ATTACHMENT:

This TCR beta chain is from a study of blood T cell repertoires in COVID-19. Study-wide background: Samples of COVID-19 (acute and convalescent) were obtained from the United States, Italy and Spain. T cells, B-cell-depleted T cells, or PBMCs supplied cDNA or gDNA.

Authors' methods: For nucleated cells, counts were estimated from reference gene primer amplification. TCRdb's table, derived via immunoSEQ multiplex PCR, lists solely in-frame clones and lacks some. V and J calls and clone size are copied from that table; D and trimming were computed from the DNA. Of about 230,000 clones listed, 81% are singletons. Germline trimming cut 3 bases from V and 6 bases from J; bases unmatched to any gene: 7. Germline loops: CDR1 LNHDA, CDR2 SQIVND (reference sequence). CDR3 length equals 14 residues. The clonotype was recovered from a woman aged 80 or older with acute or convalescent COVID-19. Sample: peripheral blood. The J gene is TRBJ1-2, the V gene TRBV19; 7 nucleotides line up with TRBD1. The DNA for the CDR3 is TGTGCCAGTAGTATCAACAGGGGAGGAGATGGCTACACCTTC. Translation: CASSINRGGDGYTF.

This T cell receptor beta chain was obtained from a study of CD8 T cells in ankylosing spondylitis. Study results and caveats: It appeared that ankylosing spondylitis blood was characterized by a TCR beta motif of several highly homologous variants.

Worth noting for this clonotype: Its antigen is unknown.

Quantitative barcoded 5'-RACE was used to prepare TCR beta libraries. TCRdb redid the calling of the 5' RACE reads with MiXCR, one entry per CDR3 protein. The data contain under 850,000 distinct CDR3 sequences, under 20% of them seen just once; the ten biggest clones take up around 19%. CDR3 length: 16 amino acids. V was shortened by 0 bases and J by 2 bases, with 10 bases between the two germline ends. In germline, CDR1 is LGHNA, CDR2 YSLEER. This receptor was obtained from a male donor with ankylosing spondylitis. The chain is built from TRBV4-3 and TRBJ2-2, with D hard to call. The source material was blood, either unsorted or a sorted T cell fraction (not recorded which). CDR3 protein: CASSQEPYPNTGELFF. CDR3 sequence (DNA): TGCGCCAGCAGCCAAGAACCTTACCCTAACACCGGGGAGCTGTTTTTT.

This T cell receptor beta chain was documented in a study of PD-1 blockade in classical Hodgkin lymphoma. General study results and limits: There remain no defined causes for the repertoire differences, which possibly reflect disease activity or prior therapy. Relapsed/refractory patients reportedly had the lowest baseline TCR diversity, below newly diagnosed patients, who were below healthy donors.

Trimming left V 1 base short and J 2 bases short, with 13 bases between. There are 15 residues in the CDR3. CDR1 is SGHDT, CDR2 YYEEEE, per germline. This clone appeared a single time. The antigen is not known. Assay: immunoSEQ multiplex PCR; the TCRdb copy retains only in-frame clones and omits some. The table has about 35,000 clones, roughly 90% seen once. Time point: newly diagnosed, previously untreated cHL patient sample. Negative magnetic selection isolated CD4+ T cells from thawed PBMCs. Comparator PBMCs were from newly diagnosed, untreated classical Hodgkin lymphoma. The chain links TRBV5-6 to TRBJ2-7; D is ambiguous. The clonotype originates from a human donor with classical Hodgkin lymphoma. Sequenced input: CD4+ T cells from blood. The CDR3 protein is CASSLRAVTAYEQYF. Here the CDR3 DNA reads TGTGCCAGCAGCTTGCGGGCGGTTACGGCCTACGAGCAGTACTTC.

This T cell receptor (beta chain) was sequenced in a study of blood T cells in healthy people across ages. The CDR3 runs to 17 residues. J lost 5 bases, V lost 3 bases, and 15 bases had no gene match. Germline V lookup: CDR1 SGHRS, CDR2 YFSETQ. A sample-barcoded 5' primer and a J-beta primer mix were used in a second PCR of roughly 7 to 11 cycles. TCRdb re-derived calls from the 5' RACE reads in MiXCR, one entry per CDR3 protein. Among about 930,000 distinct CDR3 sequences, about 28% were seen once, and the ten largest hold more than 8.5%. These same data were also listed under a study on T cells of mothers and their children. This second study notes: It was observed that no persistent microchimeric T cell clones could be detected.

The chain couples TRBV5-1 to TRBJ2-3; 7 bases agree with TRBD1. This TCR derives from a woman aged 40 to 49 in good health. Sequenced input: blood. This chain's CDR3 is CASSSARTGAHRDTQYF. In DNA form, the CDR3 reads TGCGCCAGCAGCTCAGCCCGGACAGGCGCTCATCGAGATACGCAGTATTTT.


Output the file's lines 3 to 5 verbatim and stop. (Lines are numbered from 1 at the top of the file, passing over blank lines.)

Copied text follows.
This T cell receptor beta chain was obtained from a study of CD8 T cells in ankylosing spondylitis. Study results and caveats: It appeared that ankylosing spondylitis blood was characterized by a TCR beta motif of several highly homologous variants.

Worth noting for this clonotype: Its antigen is unknown.

Quantitative barcoded 5'-RACE was used to prepare TCR beta libraries. TCRdb redid the calling of the 5' RACE reads with MiXCR, one entry per CDR3 protein. The data contain under 850,000 distinct CDR3 sequences, under 20% of them seen just once; the ten biggest clones take up around 19%. CDR3 length: 16 amino acids. V was shortened by 0 bases and J by 2 bases, with 10 bases between the two germline ends. In germline, CDR1 is LGHNA, CDR2 YSLEER. This receptor was obtained from a male donor with ankylosing spondylitis. The chain is built from TRBV4-3 and TRBJ2-2, with D hard to call. The source material was blood, either unsorted or a sorted T cell fraction (not recorded which). CDR3 protein: CASSQEPYPNTGELFF. CDR3 sequence (DNA): TGCGCCAGCAGCCAAGAACCTTACCCTAACACCGGGGAGCTGTTTTTT.